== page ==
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Tampa Bay Buccaneers 2022 Mock Draft 10.0: Final Predictions

The Buccaneers land another edge rusher for their rotation as the quarterbacks fall and players in the trenches dominate the top seven picks

Mock Draft

There's not much need for a preamble. The week of the actual, honest-to-goodness NFL Draft has arrived and there's time for just one more crack at predicting what's going to go down on Thursday night. This is even harder than usual because there's little consensus on all but a small handful of prospects and, most important, no quarterbacks who are even certain top-10 picks.

This is even more unusual than you may realize. If the Jaguars, Lions and Texans all pass on the position to start the draft and choose not to trade down, it will mark the first time since 2013 that there won't be at least one quarterback among the top three picks. In fact, it would be just the third time that happened in the last 25 drafts (1998-2022); the only other occurrence was in 2000.

It's been something you can count on since I joined in with the ranks of mock drafters some years back: The quarterbacks always rise in the end. That may not be the case this year, but I still found the placement of those passers to be what took up most of my time in putting together this final mock draft. Specifically, I spent days trying to decide whether the Carolina Panthers would or would not, as General Manager Scott Fitterer said, "take a shot" at finding a long-term answer at quarterback at pick number six. In the end…well, read on. (Or return to the top since the first thing you probably did was scroll down to pick number 27 to see who the Buccaneers got.)

This is the 10th mock draft we've posted on, beginning back in February. Some were straightforward first-round run-downs, but some of them had different rules or different areas of focus. You can check out the previous mocks out here:

Mock Draft 1.0 (Carmen Vitali's final contribution.)

Mock Draft 2.0 (My first attempt, without trades.)

Mock Draft 3.0 (A mock dedicated solely to the Bucs' 2022 draft picks.)

Mock Draft 4.0 (My second straight mock, still without trades.)

Mock Draft 5.0 (In which I am required to make at least six trades.)

Mock Draft 6.0 (Another straight first round, but with trades allowed.)

Mock Draft 7.0 (Predicting the second round based on the first round from 6.0.)

Mock Draft 8.0 (Traditional first-round mock shaken up by one real trade and one imagined one.)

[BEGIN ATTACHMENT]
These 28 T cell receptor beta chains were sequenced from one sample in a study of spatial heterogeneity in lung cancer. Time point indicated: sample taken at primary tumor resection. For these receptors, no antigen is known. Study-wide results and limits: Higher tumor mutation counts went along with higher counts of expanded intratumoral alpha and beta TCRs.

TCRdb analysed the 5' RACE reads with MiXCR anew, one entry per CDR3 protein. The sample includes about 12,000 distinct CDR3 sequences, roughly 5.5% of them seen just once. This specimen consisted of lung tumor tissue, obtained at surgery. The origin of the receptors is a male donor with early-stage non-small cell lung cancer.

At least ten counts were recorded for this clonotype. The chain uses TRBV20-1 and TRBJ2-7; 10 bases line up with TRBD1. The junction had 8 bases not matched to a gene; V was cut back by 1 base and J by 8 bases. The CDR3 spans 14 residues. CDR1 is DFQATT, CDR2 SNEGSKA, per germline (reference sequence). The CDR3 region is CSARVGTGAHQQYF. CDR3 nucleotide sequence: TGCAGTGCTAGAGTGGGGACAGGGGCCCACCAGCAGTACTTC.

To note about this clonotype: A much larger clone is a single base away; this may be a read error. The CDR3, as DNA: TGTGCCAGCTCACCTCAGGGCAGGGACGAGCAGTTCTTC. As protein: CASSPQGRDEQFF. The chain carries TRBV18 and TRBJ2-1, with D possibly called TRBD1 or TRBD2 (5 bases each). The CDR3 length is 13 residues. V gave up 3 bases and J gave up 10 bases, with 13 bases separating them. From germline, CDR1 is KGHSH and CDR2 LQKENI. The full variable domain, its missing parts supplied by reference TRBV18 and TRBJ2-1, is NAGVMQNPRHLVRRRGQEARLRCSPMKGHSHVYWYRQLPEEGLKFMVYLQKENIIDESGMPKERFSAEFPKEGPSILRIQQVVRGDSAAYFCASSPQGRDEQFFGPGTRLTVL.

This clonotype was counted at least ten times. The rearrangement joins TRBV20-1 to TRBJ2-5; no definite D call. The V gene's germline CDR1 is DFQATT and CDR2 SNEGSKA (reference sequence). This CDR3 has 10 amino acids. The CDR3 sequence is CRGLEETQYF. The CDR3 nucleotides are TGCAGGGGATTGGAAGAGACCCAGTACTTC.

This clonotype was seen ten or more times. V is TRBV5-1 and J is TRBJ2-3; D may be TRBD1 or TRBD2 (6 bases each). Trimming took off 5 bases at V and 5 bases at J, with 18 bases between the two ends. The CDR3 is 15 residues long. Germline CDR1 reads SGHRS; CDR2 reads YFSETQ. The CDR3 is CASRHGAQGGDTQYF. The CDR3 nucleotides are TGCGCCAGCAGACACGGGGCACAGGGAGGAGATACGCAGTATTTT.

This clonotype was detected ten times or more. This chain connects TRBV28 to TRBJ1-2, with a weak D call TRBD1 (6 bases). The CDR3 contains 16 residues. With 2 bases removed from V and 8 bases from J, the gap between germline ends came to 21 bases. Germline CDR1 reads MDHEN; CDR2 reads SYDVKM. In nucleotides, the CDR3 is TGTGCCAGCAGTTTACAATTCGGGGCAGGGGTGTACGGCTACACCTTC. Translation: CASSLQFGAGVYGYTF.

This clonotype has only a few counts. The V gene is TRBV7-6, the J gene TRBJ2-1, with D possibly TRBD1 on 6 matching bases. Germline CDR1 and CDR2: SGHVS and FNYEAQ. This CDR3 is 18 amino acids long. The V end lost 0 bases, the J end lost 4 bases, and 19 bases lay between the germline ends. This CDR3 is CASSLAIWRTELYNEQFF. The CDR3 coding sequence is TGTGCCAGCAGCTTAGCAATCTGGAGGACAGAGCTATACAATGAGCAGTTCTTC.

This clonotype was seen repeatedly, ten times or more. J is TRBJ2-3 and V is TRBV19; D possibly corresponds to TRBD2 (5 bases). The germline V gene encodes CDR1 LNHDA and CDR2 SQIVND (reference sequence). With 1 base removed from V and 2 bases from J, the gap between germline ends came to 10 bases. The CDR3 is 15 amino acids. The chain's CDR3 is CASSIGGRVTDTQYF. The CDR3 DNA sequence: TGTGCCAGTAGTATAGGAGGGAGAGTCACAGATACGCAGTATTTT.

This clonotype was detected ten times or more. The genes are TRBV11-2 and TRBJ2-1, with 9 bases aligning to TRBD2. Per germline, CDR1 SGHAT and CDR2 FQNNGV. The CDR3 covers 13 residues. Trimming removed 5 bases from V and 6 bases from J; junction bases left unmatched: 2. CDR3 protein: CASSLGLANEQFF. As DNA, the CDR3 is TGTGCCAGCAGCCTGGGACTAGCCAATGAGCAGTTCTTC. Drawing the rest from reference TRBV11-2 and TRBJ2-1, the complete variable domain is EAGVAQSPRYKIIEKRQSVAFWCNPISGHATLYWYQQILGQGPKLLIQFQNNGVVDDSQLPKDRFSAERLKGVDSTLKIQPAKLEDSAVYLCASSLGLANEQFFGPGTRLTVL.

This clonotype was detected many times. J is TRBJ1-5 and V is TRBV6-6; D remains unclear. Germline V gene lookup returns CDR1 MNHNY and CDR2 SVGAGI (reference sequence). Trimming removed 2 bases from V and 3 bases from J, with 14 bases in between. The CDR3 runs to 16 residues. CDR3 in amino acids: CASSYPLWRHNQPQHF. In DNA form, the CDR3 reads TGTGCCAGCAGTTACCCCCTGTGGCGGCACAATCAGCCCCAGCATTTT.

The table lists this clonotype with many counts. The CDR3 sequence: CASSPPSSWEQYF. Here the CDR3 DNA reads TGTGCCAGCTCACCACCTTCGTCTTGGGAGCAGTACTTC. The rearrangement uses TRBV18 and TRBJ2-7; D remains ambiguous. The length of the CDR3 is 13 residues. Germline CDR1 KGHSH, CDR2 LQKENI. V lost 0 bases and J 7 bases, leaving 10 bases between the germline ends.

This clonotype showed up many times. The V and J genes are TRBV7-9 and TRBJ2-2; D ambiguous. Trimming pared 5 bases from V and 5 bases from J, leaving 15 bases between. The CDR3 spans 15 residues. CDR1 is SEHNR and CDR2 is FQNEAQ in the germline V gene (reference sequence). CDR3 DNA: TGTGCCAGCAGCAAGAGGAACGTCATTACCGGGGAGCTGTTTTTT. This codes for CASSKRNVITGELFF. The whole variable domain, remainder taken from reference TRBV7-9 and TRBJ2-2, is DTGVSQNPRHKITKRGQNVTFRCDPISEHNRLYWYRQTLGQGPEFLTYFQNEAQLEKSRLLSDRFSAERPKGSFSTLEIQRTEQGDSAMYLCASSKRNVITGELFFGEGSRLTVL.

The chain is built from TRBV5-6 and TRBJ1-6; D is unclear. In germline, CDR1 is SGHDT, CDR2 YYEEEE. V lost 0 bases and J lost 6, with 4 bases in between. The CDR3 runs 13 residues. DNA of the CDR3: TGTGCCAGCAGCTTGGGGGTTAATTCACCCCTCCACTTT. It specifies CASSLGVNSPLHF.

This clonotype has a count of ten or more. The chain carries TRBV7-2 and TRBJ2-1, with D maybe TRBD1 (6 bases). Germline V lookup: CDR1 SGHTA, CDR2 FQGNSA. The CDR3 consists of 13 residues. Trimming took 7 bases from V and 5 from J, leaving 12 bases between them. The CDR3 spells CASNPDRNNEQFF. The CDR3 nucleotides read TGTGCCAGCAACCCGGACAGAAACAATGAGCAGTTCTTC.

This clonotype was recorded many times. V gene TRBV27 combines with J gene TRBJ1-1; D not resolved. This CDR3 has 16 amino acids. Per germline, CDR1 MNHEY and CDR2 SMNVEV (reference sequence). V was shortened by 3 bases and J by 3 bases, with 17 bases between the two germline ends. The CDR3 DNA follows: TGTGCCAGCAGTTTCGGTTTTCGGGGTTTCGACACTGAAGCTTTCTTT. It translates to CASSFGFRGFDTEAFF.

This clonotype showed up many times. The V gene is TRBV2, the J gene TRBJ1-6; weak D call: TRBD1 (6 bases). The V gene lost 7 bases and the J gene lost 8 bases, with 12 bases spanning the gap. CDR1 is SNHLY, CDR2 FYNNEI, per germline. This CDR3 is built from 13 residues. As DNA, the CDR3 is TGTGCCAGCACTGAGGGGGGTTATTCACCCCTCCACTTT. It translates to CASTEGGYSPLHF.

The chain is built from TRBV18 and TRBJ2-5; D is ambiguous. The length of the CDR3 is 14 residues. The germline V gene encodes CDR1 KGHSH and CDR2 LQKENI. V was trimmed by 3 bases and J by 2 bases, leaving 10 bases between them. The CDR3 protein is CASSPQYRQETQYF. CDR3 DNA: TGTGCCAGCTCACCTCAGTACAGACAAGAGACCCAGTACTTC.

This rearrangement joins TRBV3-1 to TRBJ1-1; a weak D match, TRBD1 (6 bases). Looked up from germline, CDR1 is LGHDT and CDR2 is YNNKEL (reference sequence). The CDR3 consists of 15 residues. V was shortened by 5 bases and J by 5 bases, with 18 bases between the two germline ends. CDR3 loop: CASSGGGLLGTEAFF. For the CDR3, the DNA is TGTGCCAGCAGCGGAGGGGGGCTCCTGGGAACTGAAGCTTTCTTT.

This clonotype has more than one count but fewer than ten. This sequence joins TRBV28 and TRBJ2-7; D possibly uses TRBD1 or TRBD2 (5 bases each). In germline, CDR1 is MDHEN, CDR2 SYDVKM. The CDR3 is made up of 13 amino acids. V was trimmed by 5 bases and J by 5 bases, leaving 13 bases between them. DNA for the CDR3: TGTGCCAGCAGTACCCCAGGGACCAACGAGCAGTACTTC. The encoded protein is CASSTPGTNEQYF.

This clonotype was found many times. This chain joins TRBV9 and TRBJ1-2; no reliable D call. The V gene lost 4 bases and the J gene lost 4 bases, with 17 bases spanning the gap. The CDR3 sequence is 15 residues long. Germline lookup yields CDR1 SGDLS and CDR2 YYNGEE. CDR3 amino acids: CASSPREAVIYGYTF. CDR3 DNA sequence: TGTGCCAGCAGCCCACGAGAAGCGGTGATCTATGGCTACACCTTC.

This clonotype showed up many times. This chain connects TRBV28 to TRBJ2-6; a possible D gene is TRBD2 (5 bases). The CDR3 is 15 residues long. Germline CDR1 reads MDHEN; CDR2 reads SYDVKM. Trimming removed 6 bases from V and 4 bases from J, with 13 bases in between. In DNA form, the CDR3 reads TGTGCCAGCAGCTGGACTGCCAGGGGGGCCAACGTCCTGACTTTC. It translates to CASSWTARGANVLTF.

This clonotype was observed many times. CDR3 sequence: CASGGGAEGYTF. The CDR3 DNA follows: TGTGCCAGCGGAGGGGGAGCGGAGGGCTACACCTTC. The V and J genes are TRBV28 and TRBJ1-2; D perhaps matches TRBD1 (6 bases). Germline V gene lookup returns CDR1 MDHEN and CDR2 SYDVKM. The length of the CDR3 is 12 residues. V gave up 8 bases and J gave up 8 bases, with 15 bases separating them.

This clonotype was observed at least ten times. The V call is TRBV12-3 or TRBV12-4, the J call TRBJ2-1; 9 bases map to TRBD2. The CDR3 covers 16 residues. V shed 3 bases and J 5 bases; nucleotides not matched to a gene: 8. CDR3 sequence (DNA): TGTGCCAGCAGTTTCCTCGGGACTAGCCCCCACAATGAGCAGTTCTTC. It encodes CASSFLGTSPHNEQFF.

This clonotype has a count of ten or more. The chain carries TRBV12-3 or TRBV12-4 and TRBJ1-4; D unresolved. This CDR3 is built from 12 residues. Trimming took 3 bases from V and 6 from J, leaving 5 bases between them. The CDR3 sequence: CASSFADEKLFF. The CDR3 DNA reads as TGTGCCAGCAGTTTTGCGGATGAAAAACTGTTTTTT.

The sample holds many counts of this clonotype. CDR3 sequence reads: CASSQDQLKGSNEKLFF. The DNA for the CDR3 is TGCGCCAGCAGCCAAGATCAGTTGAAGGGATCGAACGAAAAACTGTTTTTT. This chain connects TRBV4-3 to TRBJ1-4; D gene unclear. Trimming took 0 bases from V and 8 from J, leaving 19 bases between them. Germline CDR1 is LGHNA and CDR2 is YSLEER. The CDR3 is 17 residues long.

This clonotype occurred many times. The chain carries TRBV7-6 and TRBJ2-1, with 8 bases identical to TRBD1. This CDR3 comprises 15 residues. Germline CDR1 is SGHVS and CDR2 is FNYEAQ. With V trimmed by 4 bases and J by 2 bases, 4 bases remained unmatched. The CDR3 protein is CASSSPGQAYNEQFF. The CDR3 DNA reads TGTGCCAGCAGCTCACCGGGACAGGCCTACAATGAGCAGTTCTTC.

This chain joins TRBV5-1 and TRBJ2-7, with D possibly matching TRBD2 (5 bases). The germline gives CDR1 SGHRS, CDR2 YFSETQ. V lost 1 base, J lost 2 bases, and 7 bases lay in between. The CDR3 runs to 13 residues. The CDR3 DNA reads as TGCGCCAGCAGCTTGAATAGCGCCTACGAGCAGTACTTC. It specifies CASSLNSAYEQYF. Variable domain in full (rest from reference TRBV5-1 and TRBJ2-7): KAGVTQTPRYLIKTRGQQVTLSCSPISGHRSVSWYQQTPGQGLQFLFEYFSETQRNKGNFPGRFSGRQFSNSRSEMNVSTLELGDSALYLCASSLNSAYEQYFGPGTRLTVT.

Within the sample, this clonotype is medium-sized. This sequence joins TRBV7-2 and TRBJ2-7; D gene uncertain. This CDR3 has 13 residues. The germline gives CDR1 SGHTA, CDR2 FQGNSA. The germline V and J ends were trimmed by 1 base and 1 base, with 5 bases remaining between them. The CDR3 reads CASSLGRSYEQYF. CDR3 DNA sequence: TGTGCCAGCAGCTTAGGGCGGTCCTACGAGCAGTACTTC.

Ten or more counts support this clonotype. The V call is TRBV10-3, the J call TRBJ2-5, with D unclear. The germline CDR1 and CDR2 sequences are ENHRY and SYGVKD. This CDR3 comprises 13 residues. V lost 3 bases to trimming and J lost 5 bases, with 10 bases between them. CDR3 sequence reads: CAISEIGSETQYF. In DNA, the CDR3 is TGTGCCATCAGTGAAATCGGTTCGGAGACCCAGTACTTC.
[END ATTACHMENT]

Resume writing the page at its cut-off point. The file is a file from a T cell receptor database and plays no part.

Mock Draft 9.0 (In which teams cannot select any players they've taken in my previous mocks.)

I did allow myself to make trades but ended up executing just one. The truth is, if you're trying to get as many picks right as possible, you're only raising the level of difficulty on your self by predicting trades. I have Pittsburgh trading up for a quarterback, but even if that does happen the chances of me predicting the exact team and spot for the trade are slim.

So here we go one last time. Oh, and one last note. This is the mock draft that counts. If for some reason a prediction I made in a mock two months ago proves true but I've since changed the pick multiple times, you won't find me bragging about that bit of ancient history.

1. Jacksonville Jaguars: EDGE Travon Walker, Georgia

Usually one can at least feel fairly confident in the first pick of the draft, but that's not even the case this year. I've generally had Jacksonville taking Aidan Hutchinson, but all the tea leaves of the last week or so have Jaguars GM Trent Baalke enamored of Walker. I do thing Walker and Hutchinson are the first two picks, so with my luck it will be Hutchinson here after all and I'll miss out on two easy hits.

2. Detroit Lions: EDGE Aidan Hutchinson, Michigan

IF Jacksonville does go with Walker, this is probably the easiest pick in the whole thing. Hutchinson gives the Lions everything they need: production, a grinder attitude that will thrill Dan Campbell and a built-in home state fan base. Hutchinson is often described as having the "highest floor" of all the pass-rushing prospects this year, but that's probably selling him a little short. The Lions will be dreaming about Hutchinson's ceiling, which could be in the Chase Young/Bosa brothers range.